Friday, April 27, 2012

First hummingbird

This morning as I was washing the breakfast dishes, I glanced out the kitchen window and saw the first hummingbird of the season. It was flying around the archway covered with the climbing rose "Blaze", yellow honeysuckle and a white clematis that I can't remember the name of. This photo was taken two weeks ago and the honeysuckle flowers had not fully opened yet. They are open now and the hummingbird was really enjoying them.



Text and photos by Phillip Oliver, Dirt Therapy

Thursday, April 26, 2012

Peony "Top Brass"

Peony "Top Brass"


Text and photos by Phillip Oliver, Dirt Therapy

Tuesday, April 24, 2012

Jerusalem Sage

For me, some of the most rewarding plants are those that you don't know anything about when you put them in the ground and they end up being an unexpected stellar performer. These plants may come from friends or you might buy them on impulse at a nursery or gardening center. You plop them in the ground somewhere, forget about them (if you are like me) and lo and behold, they rise up and put their neighboring companions to shame. 

Case in point - Jerusalem Sage (Phlomis fruticosa). I bought it years ago at a local plant sale when Margie Anderton told me I needed to have it in my garden. Margie is one of my gardening gurus so I trust her recommendations. She was right of course and Jerusalem Sage has become a favorite of mine and it gets better every year.

A native of the Mediterranean, it has many characteristics that prompt admiration. First, woolly, velvety leaves are silvery gray/green with white undersides. They appear on a robust, compact plant that gets much larger than what I had anticipated. I planted it in front of a border - big mistake - as this plant can get up to 4' x 4' according to descriptions. It would be better placed in the middle or back of a border.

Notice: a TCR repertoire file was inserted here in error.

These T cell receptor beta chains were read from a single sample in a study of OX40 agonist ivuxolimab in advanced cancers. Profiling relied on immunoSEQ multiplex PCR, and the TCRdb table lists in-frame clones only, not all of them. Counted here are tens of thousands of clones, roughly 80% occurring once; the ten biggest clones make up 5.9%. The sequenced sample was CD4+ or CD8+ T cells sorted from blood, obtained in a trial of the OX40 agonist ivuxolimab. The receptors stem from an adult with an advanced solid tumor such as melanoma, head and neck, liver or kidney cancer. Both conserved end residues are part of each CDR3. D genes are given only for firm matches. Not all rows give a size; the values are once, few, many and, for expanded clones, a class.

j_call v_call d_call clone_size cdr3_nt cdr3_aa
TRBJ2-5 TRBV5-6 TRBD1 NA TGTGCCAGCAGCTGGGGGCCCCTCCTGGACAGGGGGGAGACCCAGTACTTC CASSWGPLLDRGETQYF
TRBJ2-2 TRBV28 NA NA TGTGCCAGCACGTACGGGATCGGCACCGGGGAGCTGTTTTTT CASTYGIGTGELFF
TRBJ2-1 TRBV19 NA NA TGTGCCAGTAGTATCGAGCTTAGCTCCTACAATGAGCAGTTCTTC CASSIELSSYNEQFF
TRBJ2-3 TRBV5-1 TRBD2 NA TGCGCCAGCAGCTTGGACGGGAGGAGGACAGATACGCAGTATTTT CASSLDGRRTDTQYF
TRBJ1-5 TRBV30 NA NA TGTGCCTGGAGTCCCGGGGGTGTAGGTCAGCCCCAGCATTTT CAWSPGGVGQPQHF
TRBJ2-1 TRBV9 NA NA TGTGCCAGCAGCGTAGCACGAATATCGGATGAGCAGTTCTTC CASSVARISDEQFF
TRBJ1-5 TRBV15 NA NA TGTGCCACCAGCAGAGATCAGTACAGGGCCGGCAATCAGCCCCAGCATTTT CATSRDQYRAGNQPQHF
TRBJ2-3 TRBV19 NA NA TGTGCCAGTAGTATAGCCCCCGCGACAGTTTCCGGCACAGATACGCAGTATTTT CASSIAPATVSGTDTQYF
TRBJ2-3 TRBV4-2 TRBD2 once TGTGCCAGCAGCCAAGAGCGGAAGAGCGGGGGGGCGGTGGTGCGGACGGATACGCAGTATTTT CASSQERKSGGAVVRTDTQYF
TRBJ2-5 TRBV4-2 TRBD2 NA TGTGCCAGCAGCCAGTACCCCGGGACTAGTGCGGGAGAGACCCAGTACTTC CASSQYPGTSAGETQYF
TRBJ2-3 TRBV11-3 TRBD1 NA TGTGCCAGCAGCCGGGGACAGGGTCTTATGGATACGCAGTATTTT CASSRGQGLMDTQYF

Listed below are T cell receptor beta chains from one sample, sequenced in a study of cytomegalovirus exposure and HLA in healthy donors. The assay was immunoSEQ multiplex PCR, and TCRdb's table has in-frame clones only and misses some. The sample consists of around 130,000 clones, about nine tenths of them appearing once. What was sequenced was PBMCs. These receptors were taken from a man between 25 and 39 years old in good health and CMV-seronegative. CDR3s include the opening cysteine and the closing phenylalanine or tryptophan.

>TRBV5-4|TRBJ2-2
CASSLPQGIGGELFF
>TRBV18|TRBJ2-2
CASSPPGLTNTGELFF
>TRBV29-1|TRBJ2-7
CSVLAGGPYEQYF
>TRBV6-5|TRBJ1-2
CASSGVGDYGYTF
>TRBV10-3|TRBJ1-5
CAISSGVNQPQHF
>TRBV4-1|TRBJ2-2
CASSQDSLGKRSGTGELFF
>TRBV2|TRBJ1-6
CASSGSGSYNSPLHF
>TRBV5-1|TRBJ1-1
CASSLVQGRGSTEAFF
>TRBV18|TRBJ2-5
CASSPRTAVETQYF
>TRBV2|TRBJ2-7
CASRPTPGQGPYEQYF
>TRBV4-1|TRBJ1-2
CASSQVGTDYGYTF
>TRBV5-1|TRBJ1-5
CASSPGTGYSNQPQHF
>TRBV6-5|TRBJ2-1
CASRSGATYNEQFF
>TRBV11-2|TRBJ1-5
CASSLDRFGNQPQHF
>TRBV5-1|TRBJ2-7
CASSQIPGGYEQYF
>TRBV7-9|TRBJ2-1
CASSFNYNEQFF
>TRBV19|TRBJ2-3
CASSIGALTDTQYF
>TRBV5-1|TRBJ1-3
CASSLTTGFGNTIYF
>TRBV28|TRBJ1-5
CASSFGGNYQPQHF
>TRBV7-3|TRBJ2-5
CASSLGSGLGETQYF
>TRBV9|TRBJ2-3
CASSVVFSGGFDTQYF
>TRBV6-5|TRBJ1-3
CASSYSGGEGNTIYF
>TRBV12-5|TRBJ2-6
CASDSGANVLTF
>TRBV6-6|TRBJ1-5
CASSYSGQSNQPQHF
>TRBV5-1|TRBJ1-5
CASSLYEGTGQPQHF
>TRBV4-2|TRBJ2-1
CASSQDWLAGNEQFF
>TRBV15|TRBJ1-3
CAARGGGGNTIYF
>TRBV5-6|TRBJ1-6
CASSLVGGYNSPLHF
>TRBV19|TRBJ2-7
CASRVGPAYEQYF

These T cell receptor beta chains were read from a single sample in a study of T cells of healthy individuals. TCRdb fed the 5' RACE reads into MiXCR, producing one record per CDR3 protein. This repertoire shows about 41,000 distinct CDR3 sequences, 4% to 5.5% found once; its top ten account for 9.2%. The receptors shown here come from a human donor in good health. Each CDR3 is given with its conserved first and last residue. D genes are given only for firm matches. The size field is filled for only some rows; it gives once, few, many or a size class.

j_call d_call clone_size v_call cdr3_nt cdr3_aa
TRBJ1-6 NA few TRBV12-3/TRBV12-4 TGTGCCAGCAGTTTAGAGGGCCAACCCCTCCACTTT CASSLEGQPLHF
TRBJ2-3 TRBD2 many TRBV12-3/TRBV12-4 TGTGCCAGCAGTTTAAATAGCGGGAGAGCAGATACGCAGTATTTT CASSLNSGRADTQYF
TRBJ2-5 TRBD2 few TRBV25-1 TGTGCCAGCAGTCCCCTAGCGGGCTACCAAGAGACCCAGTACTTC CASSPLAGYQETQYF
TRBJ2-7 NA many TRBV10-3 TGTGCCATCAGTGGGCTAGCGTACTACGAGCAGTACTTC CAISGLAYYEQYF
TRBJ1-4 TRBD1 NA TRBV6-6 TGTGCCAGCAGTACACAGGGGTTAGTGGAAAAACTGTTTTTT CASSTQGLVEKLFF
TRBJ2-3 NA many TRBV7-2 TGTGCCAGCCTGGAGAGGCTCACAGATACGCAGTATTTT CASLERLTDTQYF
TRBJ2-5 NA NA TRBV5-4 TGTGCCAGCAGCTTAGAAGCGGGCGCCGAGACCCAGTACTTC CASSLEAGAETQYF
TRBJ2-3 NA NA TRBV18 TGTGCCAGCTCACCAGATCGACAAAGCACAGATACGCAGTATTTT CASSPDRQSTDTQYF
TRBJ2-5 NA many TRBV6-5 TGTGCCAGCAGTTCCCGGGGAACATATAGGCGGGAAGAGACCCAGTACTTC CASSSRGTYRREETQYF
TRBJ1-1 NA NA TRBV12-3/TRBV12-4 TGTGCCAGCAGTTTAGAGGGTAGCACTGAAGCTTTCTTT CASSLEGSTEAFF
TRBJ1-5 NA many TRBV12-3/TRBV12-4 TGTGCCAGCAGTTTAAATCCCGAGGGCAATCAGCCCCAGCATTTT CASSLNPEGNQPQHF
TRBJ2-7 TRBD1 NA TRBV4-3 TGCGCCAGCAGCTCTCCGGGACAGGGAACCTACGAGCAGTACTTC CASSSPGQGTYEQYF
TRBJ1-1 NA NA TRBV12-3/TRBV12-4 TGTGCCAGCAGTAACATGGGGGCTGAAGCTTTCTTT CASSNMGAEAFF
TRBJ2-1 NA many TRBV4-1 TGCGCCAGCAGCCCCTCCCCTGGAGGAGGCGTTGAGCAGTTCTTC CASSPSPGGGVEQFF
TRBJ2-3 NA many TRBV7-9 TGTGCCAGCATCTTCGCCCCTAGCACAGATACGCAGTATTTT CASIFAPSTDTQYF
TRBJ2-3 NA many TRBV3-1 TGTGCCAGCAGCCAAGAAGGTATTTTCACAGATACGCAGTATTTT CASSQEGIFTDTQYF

In early spring (April), fat flower buds appear in whorls up the stems which open to bright lemon-yellow flowers that usually last at least a month and appear throughout the summer. The fruit which appears afterward also last a long time. It is woody and can be trimmed back in spring after it flowers. I've never trimmed it although I am going to this year because it just keeps getting bigger.

Hardy to at least 20 degrees, it needs good drainage but otherwise minimal care. It is drought tolerant once established. This is a plant that does exceptionally well in California and dry, warm climates. In our garden, it gets complete shade from 1pm onward which does not diminish the bloom. In fact, plants in Alabama prefer a bit of shade to keep the yellow flowers from washing out. I've read that this plant reseeds easily although I've never seen this happen in the border (probably because of the crowded conditions).

There are other types of Phlomis available with slightly different characteristics including some that have purple flowers.


Text and photos by Phillip Oliver, Dirt Therapy

Friday, April 20, 2012

Roses already!

"Buff Beauty" (left) and "Rambling Rector" (on pergola)